KARACHI: Wasim Akhtar’s position as mayor is at stake. Interparty conflicts in the Muttahida Qaumi Movement (MQM) – Pakistan and rumblings of dissatisfaction amid local government representatives do not bode well for the mayor’s future.
After the Karachi Metropolitan Corporation (KMC) City Council meeting on Wednesday, Akhtar began to scramble to save his seat.
While Akthar chose to align himself with the Bahadurabad faction of the MQM, but his support in the City Council is not that strong. There are 308 City Council representatives, of which 204 are from the MQM. The situation within the council has become interesting ever since the MQM’s internal rifts became public. The meeting at the KMC’s Sports Complex was chaired by Akhtar and was attended by 110 members. The PIB Colony MQM faction claims that it enjoys the support of half of the party’s representatives in the City Council, leaving the mayor in a fix.
Akhtar's stance had left scores of union council chairmen irked and, by not attending the sports complex meeting, they have expressed their dissatisfaction with his leadership. According to sources, Akhtar is offering development projects to the chairmen. A chairman said, on the basis of anonymity, that Akhtar would not receive him when he went to the mayor’s office. "We would take development projects in our area to the mayor but he wouldn’t cooperate with us. Now, he is calling us himself but we did not attend his meeting in protest.”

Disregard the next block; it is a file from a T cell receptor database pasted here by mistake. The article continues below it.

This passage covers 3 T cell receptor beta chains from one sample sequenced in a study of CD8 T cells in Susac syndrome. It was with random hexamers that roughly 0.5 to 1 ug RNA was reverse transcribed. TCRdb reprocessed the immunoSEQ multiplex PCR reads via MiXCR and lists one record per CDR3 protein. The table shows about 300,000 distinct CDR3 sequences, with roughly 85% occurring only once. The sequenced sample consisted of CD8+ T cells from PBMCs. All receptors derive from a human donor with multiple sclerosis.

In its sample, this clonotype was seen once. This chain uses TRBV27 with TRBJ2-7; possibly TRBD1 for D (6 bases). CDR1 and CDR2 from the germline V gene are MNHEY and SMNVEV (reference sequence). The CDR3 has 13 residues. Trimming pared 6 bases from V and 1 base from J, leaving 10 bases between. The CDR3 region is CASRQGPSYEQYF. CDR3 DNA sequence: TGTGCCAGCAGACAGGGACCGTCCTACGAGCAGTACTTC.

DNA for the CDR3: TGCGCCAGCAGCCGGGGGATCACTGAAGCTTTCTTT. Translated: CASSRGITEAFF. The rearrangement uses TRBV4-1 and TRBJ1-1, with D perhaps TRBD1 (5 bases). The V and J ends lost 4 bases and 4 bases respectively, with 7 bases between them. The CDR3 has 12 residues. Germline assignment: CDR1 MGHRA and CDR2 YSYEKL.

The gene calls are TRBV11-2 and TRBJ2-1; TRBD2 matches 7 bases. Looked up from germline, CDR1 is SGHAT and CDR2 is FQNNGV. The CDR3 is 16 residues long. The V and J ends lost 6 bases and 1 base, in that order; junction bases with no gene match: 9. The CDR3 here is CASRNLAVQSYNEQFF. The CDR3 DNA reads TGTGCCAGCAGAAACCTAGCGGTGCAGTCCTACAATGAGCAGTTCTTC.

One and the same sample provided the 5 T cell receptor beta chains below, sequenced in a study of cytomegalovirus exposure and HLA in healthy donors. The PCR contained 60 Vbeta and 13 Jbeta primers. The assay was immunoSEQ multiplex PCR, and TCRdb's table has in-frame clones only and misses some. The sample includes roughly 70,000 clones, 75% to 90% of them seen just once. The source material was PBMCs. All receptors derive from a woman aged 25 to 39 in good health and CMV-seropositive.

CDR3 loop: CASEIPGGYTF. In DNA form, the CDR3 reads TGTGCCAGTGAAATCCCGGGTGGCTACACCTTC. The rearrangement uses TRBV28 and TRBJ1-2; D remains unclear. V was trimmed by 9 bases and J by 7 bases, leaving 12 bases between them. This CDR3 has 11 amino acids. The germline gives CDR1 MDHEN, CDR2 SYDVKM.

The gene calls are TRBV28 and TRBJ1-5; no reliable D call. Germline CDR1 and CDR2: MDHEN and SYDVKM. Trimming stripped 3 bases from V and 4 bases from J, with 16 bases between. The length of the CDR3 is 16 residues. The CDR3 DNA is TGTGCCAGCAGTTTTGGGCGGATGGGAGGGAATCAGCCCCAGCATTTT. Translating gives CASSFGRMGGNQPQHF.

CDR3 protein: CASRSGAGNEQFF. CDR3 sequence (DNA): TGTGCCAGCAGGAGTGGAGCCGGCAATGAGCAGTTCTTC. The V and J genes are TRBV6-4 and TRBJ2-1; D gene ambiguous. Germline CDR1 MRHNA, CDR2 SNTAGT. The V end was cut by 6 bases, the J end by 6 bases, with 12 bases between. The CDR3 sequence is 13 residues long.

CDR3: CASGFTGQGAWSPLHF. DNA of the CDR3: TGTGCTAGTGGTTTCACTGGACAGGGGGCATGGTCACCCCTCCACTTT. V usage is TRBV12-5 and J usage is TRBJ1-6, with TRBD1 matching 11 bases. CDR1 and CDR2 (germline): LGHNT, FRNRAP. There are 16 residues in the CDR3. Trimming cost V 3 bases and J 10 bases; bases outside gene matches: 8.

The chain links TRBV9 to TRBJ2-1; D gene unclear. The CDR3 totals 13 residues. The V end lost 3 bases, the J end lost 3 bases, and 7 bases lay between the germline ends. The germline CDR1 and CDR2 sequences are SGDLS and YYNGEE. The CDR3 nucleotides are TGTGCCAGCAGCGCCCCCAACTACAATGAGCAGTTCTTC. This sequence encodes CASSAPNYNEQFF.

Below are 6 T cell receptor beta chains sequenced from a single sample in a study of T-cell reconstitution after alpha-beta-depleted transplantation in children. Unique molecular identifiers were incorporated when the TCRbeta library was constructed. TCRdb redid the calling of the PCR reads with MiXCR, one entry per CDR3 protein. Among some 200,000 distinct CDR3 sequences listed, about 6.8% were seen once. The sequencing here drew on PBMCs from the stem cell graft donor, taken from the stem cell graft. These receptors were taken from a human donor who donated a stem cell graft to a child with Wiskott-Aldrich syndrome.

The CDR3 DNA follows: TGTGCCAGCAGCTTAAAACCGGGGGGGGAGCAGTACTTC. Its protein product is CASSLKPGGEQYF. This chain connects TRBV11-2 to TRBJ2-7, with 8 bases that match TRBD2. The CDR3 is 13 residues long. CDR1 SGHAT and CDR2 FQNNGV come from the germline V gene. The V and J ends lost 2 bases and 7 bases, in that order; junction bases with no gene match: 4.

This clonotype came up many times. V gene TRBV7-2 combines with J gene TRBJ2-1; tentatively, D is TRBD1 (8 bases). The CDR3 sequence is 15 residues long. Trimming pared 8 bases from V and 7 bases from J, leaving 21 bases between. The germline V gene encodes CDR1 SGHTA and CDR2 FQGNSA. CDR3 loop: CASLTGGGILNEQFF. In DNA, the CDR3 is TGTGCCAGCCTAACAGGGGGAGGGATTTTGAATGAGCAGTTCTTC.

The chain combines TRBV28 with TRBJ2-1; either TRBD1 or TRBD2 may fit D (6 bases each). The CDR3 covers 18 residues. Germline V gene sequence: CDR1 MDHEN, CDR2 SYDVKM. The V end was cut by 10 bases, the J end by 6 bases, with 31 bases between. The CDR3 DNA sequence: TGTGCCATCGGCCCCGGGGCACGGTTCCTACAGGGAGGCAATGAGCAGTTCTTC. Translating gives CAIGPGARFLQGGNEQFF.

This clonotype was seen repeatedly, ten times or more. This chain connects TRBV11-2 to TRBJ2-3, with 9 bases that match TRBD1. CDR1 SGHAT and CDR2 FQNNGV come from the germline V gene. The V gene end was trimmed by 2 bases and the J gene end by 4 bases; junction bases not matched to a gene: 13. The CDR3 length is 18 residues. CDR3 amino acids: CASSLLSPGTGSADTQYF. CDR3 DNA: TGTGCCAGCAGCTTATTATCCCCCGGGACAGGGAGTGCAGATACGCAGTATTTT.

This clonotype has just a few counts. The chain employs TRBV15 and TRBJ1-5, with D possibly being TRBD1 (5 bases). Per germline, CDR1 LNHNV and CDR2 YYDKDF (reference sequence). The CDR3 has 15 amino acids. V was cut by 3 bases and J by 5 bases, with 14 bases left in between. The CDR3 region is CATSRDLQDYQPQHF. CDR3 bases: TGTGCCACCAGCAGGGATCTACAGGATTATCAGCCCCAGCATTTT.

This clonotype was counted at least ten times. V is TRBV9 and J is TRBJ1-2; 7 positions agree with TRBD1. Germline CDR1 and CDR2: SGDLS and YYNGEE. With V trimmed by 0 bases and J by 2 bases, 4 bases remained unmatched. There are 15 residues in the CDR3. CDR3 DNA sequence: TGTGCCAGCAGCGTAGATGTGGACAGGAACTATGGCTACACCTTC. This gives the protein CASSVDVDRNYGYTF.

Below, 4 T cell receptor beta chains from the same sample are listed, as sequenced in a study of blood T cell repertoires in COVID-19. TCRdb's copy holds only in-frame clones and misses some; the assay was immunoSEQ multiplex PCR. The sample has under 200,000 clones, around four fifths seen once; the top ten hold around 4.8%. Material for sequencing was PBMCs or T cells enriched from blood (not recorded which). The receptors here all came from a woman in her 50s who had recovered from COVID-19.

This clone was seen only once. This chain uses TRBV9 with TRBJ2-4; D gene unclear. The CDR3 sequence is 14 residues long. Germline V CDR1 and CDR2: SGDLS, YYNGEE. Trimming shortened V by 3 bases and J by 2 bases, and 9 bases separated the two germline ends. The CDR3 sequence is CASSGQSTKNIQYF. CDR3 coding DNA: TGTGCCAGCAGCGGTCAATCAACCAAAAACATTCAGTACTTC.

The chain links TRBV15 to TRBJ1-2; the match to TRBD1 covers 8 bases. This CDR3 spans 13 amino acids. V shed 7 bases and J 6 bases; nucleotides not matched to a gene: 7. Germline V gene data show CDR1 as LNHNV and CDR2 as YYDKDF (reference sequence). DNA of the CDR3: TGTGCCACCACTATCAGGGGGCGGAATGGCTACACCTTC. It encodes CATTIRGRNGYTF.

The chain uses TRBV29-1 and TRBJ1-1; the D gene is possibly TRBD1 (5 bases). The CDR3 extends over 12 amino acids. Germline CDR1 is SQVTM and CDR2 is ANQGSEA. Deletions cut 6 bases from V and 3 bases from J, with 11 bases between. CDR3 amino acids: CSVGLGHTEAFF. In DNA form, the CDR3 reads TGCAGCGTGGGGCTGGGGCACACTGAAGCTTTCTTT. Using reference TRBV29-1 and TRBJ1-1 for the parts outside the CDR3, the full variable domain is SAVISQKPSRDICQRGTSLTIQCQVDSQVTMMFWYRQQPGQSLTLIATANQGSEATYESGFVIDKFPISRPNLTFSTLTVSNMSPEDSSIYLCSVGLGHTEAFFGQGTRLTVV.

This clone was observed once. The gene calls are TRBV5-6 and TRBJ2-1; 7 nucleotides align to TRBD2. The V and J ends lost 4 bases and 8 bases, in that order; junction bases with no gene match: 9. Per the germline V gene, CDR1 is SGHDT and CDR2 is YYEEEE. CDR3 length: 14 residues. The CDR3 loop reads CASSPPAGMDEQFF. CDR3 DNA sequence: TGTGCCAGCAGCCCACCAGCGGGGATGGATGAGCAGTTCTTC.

The sources said that senior Pakistan Peoples Party (PPP) leadership is actively working for a change in the City Council. Saeed Ghani has been assigned the task, for which he is reaching out to several political parties, including the Pakistan Tehreek-e-Insaf (PTI) and Pakistan Muslim League – Nawaz (PML-N). Ghani is also reportedly contacting the MQM’s City Council members.